He shifted his abode to Vermont in 1827. He drifted through several states, not staying long, until he settled in Detroit in 1836. There he practiced medicine and ran an apothecary.
Joins Patriot WarTheller, an Irish rebel by inclination, joined the Patriot movement in December 1837 just days after the defeat of rebels near Toronto. With the rank of brigadier-general, he commanded a ship, the Anne, during the first raid by the western Patriots against Upper Canada. His ship ran aground in a narrow channel in bad weather. Marksmen in the Canadian militia killed or wounded many onboard, including Theller, while others waded out to the ship and captured the survivors.
Weak and wounded, Theller and others survived a rough, five-day winter journey in an open wagon to London, Upper Canada. Ten days later, the same mean conveyance took them to Toronto's jail to await trial.
Charged with treason, Theller faced off against Upper Canada's Chief Justice, John Beverley Robinson in April 1838. The Crown produced several credible witnesses and Theller never denied his involvement. Conducting his own defense, Theller argued that treason could not apply to him because he was no longer a British subject but a naturalized American.
That argument swayed the jury, which returned this qualified verdict: "If the prisoner is a British subject, he is guilty of treason." Citizenship rules were vague in the 19th century, but Theller's 11 years in the United States made him a de facto naturalized citizen by the norms of the time. The verdict amounted to an acquittal, but left the final decision to the court.
Chief Justice Robinson dismissed Theller's defense and sentenced him to death, but later changed his mind and commuted the sentence to life in an Australian penal colony. The British sent Theller to the Citadelle, Quebec City's fort and military prison, where he kept company with many other Patriots, including Thomas Jefferson Sutherland.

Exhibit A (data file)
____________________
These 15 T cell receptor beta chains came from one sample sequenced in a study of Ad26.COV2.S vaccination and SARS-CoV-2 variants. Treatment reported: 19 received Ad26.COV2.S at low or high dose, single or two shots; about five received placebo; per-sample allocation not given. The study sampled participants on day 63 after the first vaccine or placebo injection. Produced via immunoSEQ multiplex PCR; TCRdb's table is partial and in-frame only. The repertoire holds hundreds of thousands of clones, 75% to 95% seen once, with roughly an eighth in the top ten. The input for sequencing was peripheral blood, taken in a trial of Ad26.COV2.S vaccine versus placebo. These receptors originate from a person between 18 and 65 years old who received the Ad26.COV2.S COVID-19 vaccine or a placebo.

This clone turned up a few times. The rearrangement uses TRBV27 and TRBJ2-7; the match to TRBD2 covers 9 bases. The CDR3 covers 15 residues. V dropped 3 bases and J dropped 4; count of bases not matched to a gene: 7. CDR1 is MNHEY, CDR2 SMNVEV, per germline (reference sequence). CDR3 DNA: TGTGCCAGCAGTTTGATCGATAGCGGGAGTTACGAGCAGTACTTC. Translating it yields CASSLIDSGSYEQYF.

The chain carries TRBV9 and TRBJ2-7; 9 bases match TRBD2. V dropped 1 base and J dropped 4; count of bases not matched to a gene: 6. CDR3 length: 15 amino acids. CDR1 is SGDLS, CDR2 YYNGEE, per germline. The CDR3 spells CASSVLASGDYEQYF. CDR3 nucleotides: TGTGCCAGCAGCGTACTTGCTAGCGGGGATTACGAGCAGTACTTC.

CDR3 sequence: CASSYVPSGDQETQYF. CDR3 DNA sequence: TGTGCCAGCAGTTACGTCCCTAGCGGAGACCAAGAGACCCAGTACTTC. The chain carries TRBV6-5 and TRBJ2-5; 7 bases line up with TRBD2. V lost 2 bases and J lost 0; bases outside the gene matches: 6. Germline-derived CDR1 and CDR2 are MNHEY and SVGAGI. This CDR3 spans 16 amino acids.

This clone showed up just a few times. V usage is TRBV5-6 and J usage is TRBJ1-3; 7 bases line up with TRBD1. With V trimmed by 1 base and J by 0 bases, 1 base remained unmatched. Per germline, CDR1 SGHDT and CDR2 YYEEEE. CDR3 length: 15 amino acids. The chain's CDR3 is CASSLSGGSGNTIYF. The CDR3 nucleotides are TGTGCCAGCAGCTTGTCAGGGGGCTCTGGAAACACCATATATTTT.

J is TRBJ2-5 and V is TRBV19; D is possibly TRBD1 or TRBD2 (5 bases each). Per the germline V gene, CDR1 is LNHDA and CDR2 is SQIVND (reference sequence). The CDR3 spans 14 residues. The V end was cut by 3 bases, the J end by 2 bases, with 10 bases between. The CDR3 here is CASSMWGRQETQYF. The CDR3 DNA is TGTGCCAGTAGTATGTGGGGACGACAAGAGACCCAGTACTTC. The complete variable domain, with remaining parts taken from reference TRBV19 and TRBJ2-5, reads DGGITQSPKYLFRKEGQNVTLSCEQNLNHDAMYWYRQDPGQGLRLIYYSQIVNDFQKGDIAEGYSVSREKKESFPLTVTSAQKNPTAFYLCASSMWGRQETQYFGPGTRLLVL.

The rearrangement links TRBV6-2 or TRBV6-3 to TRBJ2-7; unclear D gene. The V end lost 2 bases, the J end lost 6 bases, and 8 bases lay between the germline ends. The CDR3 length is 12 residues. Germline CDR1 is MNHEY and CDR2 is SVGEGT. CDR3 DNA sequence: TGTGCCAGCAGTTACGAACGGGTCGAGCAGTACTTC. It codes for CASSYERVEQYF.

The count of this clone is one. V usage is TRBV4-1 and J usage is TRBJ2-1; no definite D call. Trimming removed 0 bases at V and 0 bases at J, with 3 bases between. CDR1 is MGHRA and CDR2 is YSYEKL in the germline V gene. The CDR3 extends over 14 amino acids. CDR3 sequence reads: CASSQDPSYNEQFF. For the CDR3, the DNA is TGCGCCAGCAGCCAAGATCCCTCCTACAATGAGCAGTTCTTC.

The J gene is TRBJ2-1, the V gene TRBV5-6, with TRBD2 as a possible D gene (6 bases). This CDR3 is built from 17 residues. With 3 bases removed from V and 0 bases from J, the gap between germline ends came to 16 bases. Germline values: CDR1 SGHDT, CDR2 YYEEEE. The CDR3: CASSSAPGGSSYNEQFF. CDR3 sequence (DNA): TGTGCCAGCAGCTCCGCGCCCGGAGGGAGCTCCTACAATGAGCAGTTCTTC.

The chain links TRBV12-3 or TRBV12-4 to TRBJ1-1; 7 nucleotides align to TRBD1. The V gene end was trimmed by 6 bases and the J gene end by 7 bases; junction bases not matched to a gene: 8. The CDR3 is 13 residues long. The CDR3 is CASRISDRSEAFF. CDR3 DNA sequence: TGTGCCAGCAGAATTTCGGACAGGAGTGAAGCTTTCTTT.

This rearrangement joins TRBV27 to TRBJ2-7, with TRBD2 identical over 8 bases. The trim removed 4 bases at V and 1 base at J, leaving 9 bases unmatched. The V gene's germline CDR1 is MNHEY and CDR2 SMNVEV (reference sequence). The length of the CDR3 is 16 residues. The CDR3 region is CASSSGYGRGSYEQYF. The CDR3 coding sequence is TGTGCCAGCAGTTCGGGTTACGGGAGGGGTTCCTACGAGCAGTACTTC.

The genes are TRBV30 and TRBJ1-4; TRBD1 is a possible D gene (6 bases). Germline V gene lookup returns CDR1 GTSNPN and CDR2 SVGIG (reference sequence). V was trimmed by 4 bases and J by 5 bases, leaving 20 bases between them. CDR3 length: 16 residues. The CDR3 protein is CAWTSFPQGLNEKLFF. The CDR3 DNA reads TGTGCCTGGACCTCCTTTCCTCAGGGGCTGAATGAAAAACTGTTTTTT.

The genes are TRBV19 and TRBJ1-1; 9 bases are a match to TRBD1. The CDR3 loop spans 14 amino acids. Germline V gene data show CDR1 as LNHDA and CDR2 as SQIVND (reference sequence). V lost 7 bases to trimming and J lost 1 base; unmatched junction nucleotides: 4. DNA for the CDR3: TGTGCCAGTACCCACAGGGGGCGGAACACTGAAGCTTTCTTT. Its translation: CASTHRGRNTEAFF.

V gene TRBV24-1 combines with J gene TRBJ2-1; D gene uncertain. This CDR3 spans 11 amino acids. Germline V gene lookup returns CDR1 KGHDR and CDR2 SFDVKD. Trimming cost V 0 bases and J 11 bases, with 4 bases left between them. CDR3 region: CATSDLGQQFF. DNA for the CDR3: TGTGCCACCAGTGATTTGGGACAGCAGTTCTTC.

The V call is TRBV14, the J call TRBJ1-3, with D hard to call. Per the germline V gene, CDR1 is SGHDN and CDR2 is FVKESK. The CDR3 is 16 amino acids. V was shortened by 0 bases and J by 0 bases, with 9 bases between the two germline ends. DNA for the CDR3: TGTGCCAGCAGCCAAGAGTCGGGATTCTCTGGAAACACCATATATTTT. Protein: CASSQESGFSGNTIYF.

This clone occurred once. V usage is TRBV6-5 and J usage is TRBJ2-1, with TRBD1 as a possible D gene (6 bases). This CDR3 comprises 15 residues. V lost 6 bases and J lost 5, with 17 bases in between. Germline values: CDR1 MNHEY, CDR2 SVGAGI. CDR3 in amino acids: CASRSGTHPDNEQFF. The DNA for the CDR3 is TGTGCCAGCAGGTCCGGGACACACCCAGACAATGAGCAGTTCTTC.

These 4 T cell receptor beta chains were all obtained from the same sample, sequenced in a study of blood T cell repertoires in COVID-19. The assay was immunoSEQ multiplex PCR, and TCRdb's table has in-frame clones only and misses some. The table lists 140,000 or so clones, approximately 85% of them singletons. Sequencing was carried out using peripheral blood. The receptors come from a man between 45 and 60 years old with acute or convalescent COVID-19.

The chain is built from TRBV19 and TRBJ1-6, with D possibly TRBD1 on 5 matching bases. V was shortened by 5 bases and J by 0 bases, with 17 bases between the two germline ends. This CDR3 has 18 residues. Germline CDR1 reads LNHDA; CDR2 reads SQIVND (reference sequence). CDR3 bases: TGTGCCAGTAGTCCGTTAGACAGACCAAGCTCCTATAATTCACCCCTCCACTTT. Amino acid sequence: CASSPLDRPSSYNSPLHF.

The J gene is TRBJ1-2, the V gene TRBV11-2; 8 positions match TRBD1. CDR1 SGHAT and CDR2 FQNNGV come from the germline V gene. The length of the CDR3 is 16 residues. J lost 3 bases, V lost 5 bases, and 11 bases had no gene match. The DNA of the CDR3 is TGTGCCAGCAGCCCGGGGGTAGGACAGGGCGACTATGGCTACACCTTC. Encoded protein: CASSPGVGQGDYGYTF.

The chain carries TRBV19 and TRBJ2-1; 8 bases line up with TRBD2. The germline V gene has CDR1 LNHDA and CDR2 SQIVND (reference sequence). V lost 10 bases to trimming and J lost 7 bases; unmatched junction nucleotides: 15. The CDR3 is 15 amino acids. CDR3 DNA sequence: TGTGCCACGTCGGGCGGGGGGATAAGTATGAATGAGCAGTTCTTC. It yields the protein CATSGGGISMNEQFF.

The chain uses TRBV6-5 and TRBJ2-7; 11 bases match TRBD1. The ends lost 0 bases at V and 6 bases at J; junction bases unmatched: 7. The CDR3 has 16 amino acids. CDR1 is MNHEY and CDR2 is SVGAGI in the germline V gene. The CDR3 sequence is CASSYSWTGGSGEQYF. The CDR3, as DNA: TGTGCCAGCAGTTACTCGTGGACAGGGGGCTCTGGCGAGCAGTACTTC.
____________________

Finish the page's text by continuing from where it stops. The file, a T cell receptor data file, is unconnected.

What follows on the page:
Despite well guarded cells, patrols of sentries, and pendulous walls, Theller and four others escaped October 16, 1838—one day before the British planned to ship Theller to England and eventually Australia. In textbook prison-break style, they filed through the bars of a prison window, plied their guard with beer spiked with laudanum until he dozed, and slipped away on a rainy evening.
A short, thickly built man, Theller barely squeezed through the opening. Before going far, he fractured his leg jumping from a wall.
The British soon recaptured three, but Theller and one other, aided by Patriot sympathizers, crossed safely into Vermont in November.
Welcomed and feted as a hero, Theller toured border cities preaching of the righteous Patriot cause. Once back in Detroit, American authorities arrested and charged him with violations of the US neutrality laws, but released him on bail. A jury acquitted him in the summer of 1839. That summer, he began publishing the Spirit of ’76, a pro-Patriot newspaper.
He moved to Rochester, New York, in 1841. While the Patriot War was over, he remained combative. He plotted with Benjamin Lett and others to blow up the Welland Canal. All the evidence points to Theller as being the actual bomber who destroyed one lock and the two schooners moored nearby September 9, 1841.
In 1841 his book Canada in 1837–38 was published. A readable mixture of historical fact and propaganda, it rekindled hatred of the British along the border at a time when tensions had begun to cool.
Theller remained an idealist for life and a supporter of the underdog. He strongly opposed slavery. He took his medical skills to Panama in 1849 to help victims of yellow fever. While there, he joined a rebellion that aimed to get independence from Columbia. A loser again, he fled to San Francisco in 1853.
In 1856, he began a two-year stint as the superintendant of schools. Two years later, he moved to the gold fields near Hornitos, California, to practice medicine. He died there in 1859.